How much do we keep from the people we love? Why is the truth so often buried in secrets? Can we learn from the past or must we forget it? Standing one evening at the window of her house by the sea, Anne Quirk sees a rabbit disappearing in the snow. Nobody remembers her now, but this elderly woman was in her youth a pioneer of British documentary photography. Her beloved grandson, Luke, now a captain with the Royal Western Fusiliers, is on a tour of duty in Afghanistan, part of a convoy taking equipment to the electricity plant at Kajaki. Only when Luke returns home to Scotland does Anne's secret story begin to emerge, along with his, and they set out for an old guest house in Blackpool where she once kept a room.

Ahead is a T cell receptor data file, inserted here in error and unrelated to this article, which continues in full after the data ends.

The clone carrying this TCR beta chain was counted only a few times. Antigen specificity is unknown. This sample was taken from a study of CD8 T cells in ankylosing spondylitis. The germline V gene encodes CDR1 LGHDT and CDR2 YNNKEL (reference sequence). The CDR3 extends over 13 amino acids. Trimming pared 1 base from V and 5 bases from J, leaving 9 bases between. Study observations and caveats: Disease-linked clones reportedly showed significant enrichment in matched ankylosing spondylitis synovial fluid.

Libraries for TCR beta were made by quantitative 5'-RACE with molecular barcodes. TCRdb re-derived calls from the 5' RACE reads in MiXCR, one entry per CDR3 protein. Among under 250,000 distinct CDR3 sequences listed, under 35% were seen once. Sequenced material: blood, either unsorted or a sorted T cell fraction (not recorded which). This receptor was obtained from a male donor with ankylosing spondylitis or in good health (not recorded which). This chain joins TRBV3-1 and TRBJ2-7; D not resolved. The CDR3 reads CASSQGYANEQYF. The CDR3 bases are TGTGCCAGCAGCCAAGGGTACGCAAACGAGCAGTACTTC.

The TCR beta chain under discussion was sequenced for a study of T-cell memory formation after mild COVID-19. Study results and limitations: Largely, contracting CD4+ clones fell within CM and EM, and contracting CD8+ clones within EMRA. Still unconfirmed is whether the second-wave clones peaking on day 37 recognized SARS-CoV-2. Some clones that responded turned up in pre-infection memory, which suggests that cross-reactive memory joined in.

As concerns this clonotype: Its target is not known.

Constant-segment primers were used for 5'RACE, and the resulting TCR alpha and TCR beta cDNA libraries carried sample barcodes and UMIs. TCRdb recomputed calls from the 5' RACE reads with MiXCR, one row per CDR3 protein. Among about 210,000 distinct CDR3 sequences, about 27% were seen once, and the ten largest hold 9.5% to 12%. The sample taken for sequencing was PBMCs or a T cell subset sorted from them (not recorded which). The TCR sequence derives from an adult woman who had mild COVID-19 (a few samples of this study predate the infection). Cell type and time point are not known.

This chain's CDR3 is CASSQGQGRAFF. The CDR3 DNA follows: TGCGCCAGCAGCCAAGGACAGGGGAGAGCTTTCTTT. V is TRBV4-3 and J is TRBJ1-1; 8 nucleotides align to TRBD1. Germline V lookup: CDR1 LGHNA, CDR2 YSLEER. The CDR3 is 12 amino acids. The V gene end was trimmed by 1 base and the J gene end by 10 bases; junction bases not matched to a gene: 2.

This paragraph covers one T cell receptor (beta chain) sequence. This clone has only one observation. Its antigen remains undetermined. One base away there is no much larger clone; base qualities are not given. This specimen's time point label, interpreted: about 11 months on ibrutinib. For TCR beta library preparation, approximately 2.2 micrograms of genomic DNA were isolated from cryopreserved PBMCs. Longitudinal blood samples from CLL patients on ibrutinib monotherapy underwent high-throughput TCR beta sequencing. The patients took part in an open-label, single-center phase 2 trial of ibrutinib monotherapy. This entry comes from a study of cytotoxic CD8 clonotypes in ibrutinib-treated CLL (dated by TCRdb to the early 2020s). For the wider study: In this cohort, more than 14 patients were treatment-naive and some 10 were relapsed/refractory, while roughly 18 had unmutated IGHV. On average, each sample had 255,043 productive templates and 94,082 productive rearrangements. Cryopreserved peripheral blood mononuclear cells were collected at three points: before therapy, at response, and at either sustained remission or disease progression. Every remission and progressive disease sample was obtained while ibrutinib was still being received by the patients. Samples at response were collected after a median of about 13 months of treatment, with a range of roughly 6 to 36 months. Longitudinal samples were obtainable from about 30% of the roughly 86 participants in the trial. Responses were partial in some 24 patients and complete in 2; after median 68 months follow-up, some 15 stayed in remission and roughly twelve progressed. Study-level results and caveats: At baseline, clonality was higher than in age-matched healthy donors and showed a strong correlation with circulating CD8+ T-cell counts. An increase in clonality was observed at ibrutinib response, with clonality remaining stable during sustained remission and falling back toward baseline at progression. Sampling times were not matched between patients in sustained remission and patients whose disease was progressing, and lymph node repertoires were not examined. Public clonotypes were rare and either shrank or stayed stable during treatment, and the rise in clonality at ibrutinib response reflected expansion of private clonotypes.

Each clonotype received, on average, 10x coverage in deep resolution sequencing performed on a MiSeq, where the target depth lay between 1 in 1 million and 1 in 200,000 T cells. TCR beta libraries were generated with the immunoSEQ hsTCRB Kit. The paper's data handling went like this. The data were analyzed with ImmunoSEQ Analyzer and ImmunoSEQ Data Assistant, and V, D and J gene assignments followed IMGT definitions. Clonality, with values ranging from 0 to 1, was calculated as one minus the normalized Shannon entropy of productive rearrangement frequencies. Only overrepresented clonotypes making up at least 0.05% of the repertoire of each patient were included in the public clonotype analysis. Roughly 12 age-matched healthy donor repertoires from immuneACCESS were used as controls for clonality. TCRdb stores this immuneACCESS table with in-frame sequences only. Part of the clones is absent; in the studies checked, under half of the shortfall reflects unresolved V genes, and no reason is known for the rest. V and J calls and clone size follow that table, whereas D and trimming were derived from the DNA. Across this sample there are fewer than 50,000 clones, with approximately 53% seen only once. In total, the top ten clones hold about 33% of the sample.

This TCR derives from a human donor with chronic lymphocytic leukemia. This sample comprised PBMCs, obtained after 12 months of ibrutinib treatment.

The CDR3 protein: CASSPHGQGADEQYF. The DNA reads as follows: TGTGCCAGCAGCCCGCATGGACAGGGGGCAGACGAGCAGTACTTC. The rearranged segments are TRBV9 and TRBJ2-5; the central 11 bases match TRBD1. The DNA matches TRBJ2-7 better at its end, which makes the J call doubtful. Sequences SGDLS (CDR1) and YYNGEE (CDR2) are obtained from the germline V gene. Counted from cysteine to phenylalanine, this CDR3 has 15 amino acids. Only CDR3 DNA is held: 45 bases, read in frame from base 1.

Andrew O'Hagan's fifth novel is a beautiful, deeply charged story about love and memory, about modern war and the complications of fact.
Andrew O'Hagan is one of his generation's most exciting and most serious chroniclers of contemporary Britain. He has twice been nominated for the Man Booker Prize. He was voted one of Granta's Best of Young British Novelists in 2003. He has won the Los Angeles Times Book Award and the E.M. Forster Award from the American Academy of Arts & Letters. He lives in London.